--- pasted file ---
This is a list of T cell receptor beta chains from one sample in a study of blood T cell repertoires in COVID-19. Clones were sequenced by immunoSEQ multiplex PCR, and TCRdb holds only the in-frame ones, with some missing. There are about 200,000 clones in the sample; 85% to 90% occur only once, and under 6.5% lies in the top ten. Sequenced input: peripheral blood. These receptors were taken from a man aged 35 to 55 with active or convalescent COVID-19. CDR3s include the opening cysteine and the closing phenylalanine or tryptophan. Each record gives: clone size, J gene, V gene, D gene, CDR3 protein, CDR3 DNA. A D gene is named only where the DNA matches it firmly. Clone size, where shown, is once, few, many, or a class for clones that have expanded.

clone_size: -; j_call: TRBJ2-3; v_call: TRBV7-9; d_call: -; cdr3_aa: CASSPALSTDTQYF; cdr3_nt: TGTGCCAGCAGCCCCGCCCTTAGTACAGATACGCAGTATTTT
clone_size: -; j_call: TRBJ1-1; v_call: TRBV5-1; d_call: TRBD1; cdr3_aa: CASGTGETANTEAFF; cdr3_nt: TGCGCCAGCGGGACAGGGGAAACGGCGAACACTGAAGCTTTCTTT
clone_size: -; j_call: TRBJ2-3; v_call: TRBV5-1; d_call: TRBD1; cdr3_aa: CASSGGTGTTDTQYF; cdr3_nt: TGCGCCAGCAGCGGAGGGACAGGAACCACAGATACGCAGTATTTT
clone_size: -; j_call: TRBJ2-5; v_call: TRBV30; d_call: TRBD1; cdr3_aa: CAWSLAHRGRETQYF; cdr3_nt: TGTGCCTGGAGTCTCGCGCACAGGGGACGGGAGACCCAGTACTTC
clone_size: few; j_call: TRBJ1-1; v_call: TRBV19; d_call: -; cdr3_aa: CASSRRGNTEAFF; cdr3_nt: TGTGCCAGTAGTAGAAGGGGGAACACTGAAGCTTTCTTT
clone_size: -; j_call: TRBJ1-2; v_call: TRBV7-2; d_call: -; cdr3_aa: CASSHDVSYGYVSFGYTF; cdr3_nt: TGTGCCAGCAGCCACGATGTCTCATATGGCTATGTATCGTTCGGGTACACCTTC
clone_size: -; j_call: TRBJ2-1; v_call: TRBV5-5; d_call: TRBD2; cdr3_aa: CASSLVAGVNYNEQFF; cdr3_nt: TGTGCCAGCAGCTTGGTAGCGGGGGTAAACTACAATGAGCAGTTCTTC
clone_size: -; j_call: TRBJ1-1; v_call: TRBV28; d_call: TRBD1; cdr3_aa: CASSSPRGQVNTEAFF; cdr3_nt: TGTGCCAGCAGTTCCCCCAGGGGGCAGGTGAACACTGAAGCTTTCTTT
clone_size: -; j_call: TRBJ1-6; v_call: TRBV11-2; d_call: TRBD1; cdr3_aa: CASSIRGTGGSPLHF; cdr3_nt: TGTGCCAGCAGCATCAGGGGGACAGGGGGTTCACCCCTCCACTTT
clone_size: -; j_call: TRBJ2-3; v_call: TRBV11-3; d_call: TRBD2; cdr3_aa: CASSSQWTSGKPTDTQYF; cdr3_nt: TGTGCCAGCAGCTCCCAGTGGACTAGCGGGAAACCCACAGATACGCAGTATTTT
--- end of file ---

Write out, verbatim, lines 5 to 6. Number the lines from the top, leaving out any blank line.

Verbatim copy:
clone_size: -; j_call: TRBJ2-5; v_call: TRBV30; d_call: TRBD1; cdr3_aa: CAWSLAHRGRETQYF; cdr3_nt: TGTGCCTGGAGTCTCGCGCACAGGGGACGGGAGACCCAGTACTTC
clone_size: few; j_call: TRBJ1-1; v_call: TRBV19; d_call: -; cdr3_aa: CASSRRGNTEAFF; cdr3_nt: TGTGCCAGTAGTAGAAGGGGGAACACTGAAGCTTTCTTT